Harry Potter and the Goblet of Fire by J.K. Rowling (her only Hugo Award winning novel… The Hugos tend to not be given to the same writer twice)
Darkmans by Nicola Barker
Coraline by Neil Gaiman
The Fifth Season by NK Jemisin
Night Watch by Terry Prachett
The Amber Spyglass by Philip Pullman
Why is this speculative genre so under-represented? (George R. R. Martin isn’t listed at all, but perhaps “A Storm of Swords” and the subsequent two Song of Ice and Fire didn’t make the cut) Is it because fantasy fiction is (these days) is considered to be “Young Adult” and therefore, because the books (purportedly) speak to a younger audience they are somehow considered to be less meritorious?
Is “Dead Until Dark” (Charlaine Harris) young adult fiction?
Dark Lover J.R. Ward
Vampire Academy Richelle Mead
City of Bones Cassandra Clare
Twilight Stephenie Meyer
The Hunger Games Suzanne Collins , or
The Time Traveler’s Wife Audrey Niffenegger
Oddly (and to even things up a bit) the top 20 best selling books of the 21st Century, combined, have sold over a billion copies. These include:
The “Harry Potter” books, over 225M sold
The “Twilight” books, over 120M sold
The Hunger Games books, over 65M sold
A Song of Ice and Fire” over 60M sold
The Divergent Trilogy over 35M sold
That means more-or-less half of all books sold have been fantasy fiction. Ha! [Stats from https://elitewritings.com%5D
Wildflower of the week: BLACKBERRY
All along the CELTIC WAY at this time of the year, you can find Blackberries (sometimes called black-caps in the USA)
aka brummel kites, gater berry, cock brumble, blaggs and mooches.
I can tell you, from experience, these edible fruit from the genus Rubus make the most delicious crumble you’ve ever tasted and go particularly well with sharp cooking apples. The possess a heavenly scent that makes my mouth water with anticipation. When I was young, my sisters and I would go blackberry picking on open land and bring home baskets-and-baskets of berries so my mother could make jam.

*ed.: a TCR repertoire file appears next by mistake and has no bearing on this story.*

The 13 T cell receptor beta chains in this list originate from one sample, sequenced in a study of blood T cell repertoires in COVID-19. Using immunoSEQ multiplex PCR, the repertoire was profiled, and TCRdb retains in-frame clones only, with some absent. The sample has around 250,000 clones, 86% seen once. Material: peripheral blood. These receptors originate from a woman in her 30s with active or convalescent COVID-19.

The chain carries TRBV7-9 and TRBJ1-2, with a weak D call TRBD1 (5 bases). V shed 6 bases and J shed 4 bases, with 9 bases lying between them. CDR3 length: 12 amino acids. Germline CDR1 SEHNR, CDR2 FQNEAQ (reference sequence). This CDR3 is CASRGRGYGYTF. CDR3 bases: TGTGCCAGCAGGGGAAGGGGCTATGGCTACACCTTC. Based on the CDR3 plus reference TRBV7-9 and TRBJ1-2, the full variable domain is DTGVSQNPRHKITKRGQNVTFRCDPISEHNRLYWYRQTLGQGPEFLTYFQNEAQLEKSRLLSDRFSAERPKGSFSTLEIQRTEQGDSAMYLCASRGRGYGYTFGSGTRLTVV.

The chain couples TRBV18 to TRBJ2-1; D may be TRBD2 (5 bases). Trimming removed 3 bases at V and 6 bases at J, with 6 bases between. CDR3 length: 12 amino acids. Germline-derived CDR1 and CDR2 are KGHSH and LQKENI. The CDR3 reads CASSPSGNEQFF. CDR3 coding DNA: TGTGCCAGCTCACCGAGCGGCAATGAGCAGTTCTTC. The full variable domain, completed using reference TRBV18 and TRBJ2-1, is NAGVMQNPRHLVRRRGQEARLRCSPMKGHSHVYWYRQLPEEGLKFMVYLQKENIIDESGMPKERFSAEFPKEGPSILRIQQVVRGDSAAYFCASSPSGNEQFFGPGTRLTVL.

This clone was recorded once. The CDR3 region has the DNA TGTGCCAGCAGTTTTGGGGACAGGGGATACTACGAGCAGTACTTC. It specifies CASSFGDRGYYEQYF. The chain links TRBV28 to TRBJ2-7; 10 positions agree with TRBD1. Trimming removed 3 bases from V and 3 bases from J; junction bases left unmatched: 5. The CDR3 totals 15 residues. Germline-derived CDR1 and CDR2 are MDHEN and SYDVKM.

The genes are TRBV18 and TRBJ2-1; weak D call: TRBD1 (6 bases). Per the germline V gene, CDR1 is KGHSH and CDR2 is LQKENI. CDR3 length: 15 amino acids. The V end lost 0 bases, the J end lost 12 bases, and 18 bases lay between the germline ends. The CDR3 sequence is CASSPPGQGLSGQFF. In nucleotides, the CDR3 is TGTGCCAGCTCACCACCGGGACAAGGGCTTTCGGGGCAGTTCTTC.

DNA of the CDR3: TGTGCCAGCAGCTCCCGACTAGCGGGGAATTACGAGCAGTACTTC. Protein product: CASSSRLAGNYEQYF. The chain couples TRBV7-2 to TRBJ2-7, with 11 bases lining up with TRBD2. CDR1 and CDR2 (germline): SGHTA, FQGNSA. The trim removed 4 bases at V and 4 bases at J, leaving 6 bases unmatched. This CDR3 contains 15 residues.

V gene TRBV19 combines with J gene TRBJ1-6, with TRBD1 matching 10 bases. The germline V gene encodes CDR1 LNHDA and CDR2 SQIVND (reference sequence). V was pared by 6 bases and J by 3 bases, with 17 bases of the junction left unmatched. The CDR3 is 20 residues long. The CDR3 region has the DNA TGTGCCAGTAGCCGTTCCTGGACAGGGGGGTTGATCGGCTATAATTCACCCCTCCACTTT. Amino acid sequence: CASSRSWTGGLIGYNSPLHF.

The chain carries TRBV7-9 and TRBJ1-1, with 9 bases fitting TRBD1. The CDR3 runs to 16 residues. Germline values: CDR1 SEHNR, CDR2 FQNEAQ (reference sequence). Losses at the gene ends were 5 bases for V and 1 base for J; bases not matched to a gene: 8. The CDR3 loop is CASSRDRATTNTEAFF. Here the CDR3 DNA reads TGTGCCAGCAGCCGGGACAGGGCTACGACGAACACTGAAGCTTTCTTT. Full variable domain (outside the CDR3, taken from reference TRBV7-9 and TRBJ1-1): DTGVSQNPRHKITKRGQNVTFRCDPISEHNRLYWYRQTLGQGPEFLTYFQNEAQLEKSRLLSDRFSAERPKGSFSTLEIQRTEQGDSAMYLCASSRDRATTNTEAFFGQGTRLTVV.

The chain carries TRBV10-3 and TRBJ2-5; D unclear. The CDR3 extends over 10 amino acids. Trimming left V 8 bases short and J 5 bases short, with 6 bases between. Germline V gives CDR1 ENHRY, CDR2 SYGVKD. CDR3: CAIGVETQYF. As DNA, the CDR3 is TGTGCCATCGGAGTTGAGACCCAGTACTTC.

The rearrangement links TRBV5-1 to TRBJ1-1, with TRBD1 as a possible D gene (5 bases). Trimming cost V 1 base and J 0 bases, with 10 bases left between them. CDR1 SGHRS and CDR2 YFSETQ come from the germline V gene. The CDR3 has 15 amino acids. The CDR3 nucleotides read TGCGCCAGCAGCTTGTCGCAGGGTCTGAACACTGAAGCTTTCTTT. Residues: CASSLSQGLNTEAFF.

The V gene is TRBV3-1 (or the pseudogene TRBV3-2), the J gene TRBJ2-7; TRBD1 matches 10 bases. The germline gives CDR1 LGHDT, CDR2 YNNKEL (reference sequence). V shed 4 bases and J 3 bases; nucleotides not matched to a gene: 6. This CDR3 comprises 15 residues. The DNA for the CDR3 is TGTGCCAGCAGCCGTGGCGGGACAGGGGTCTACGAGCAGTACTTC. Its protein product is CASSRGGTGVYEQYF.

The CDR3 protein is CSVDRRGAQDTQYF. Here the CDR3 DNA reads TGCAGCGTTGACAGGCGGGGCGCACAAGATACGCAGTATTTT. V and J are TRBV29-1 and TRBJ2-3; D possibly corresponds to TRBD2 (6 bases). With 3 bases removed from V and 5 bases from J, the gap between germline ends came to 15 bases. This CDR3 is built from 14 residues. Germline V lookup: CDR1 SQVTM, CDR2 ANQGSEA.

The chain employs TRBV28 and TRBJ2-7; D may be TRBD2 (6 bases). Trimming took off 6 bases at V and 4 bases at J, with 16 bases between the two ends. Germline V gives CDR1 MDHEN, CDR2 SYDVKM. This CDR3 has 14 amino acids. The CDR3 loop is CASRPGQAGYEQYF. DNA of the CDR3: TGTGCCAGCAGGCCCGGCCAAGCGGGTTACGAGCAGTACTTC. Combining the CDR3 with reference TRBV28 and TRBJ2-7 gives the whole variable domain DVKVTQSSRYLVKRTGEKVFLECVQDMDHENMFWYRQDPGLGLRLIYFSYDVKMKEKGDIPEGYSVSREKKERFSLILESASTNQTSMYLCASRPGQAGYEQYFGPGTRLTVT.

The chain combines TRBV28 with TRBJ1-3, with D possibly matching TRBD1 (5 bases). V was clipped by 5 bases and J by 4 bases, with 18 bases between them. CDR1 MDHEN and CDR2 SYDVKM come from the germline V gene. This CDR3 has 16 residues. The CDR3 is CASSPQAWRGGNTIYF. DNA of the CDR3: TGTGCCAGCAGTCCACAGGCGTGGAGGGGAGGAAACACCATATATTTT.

Blackberries and raspberries both live on what we call, in England, brambles. Though raspberries are “domesticated” and can be safely grown as “canes” in a garden or plot… whereas blackberries are decidedly wild and would take over an entire garden if not hunted down and eliminated.
Unmanaged plants in the wild form a dense tangle of arching thorny branches and these are often cut into hedgerows and provide important protection for nesting birds and all kinds of animals.
A bog woman who was found naturally in a bog in Jutland, and had died in the pre-Roman Iron Age was found to have eaten millet and blackberries before she had been strangled.
It’s also thought that Blackberry fruit, leaves, and stems were used to dye fabrics and hair. And Native Americans were known to use blackberry stems to make rope.
The delicious loganberry – developed in 1880 in Santa Cruz – is one of the best and most flavoursome cultivars from the original plant.
Blackberry leaves are an important food source for caterpillars; and some grazing mammals, especially deer.
Scottish highlanders once twisted a bramble with ivy and grown to ward away witches and evil spirits.
It was once thought that on Michaelmas day (the holy day of angels 29 September) the devil spat and urinated upon all the fruit and so it was unwise to pick them any more. In Ireland a similar belief held that the pooka ( the nature spirit that I described in my novel Moondog and the Reed Leopard) were responsible for ruining the fruit by pissing on them ( a few weeks later than the devil in England, at Halloween tide.)
CALL OUT 25 SEPTEMBER Assaph Mehr
If you like the idea of togas, daggers and magic and an Urban Fantasy set in a quasi-Ancient Rome intrigues you, then try ASSAPH MEHR and his Murder In Absentia
A young man is found dead in his bed, with a look of extreme agony on his face and strange tattoos all over his body. His distraught senator father suspects a cult death, and knows who to call for discreet resolution.
Enter Felix the Fox, a professional investigator. In the business of ferreting out dark information for his clients, Felix is neither a traditional detective nor a competent magician — but something in between. Drawing on his contacts in shady elements of society and on his aborted education in the magical arts, Felix dons his toga and sets out to discover the young man’s killers.
Murder In Absentia is set in a fantasy world. The city of Egretia borrows elements from a thousand years of ancient Roman culture, from the founding of Rome to the late empire, mixed with a judicious amount of magic. This is a story of a cynical, hardboiled detective dealing with anything from daily life to the old forces roaming the world.
I like the idea that this book will appeal to fans of detective fiction as well as fantasy!
Well done, ASSAPH.